Saturday, May 16, 2015

Patent-Eligibility of Computer Software Inventions in a Post-Alice Era

Thomas Nguyen of Lewis Roca Rothgerber writes
Decided on June 19, 2014, the Supreme Court decision on Alice Corp. v. CLS Bank International[1] has introduced a lot of uncertainty regarding patent-eligibility of certain types of technologies. In particular, Alice indicated that abstract ideas (e.g., business methods), even when carried out by a generic computer, do not automatically become patent eligible. Alice did provide, however, that if the subject matter “improves the functioning of the computer itself” or “any other technology”, such subject matter may be patent-eligible. In this way, one can see this as leaving open the possibility of finding computer software patent-eligible.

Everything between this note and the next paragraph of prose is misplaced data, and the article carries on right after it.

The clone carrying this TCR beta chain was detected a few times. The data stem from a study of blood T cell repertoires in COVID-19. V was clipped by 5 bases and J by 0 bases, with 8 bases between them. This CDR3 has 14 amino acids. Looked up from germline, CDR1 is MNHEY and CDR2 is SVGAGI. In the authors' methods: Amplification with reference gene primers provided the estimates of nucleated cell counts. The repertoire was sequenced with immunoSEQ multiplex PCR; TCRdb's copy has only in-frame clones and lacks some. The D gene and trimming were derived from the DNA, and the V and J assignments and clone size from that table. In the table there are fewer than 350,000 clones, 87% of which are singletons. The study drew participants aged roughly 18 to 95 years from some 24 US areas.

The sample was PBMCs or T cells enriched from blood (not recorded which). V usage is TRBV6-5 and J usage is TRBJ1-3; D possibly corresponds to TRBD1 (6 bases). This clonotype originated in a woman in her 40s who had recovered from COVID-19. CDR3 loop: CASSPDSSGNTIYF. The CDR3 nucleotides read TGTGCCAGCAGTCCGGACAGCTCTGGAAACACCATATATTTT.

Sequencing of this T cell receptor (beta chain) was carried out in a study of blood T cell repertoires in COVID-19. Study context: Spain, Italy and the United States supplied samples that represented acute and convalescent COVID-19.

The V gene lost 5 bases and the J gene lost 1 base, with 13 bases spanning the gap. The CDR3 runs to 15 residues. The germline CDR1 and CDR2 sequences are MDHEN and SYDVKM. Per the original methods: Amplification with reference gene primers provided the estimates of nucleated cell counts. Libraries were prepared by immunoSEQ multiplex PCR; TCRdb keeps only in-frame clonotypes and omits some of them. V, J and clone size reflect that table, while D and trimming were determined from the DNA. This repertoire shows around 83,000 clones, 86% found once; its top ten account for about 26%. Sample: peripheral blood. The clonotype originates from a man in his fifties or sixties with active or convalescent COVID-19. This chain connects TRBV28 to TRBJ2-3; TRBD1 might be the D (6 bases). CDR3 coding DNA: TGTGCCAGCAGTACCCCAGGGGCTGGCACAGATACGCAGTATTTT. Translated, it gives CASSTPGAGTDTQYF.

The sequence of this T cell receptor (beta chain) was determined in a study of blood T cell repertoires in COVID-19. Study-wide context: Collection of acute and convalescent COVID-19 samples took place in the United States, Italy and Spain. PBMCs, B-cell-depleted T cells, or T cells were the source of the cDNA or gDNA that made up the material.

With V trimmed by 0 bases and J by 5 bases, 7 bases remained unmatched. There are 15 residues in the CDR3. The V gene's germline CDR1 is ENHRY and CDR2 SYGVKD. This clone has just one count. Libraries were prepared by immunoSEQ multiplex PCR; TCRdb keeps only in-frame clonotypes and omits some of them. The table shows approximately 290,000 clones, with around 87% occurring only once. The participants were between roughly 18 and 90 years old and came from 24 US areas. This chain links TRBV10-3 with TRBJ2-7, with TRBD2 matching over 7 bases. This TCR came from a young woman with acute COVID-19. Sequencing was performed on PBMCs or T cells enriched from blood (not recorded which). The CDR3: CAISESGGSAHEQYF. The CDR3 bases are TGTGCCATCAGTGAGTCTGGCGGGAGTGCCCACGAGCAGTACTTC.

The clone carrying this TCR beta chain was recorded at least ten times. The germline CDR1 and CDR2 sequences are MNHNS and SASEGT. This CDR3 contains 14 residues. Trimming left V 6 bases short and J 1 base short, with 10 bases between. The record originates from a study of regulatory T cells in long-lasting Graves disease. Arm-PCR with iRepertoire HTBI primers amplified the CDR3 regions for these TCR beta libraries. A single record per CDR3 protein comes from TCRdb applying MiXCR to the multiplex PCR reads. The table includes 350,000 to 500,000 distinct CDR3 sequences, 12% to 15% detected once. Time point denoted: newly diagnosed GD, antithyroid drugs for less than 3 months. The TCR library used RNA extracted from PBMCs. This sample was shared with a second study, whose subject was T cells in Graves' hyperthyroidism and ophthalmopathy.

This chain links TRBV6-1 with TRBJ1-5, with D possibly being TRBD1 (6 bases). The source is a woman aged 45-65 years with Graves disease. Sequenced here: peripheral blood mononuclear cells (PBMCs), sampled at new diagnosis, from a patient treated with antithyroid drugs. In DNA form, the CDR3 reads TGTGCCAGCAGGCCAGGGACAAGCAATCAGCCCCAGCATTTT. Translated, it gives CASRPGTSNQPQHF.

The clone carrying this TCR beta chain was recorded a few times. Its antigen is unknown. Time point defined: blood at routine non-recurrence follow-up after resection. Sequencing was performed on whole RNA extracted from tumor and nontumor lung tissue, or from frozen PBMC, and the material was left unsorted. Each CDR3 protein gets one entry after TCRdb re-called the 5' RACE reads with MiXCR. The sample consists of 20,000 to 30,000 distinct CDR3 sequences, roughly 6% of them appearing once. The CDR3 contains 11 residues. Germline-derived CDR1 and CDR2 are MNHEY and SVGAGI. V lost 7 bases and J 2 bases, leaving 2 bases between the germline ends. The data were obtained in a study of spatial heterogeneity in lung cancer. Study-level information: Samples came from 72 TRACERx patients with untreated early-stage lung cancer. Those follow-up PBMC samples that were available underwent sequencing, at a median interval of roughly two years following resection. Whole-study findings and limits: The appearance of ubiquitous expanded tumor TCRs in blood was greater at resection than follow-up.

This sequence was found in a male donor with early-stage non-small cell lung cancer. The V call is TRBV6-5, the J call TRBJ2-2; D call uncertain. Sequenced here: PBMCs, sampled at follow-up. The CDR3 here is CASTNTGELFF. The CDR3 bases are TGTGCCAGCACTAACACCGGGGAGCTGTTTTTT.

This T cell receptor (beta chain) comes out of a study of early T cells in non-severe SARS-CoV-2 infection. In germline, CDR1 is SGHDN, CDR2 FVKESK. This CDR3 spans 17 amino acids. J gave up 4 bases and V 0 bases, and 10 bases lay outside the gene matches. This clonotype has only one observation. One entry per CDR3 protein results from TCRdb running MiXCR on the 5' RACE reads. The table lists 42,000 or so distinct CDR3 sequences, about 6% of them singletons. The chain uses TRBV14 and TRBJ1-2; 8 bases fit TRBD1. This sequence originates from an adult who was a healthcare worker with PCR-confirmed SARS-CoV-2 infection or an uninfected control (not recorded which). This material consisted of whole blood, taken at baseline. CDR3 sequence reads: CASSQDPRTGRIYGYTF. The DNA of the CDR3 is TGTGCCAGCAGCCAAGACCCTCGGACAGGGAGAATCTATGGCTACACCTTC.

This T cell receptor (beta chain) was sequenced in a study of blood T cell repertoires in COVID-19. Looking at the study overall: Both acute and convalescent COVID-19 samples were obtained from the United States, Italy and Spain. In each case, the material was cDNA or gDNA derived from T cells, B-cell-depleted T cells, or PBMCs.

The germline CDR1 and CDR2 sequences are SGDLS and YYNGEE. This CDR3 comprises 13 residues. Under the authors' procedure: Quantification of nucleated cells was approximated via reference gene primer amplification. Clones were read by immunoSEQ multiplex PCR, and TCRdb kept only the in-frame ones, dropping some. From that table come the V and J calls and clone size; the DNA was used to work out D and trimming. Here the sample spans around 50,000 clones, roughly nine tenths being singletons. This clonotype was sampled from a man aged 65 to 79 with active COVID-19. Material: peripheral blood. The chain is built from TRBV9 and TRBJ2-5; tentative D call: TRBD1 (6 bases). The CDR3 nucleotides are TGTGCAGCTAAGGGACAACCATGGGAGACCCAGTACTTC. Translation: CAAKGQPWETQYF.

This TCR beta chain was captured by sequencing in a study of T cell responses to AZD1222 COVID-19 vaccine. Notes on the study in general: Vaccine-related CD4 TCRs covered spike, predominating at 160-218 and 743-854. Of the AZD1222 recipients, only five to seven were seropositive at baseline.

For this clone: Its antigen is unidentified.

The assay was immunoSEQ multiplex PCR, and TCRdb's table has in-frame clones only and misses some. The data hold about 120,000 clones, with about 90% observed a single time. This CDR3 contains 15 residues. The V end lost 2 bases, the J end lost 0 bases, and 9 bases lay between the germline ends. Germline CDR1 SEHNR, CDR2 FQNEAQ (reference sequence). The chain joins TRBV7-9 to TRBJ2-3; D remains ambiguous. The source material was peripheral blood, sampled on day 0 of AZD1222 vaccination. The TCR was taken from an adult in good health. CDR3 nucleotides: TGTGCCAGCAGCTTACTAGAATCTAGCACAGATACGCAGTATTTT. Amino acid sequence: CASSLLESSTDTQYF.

Since then, a number of cases have tackled the issue on how to apply the new Alice guidelines set by the Supreme Court with respect to computer software. In the following decision (summary judgment at a district level court), the remarks provided by Judge Pfaelzer may be helpful in evaluating the patent-eligibility of computer software under 35 U.S.C. § 101 in the post-Alice era.

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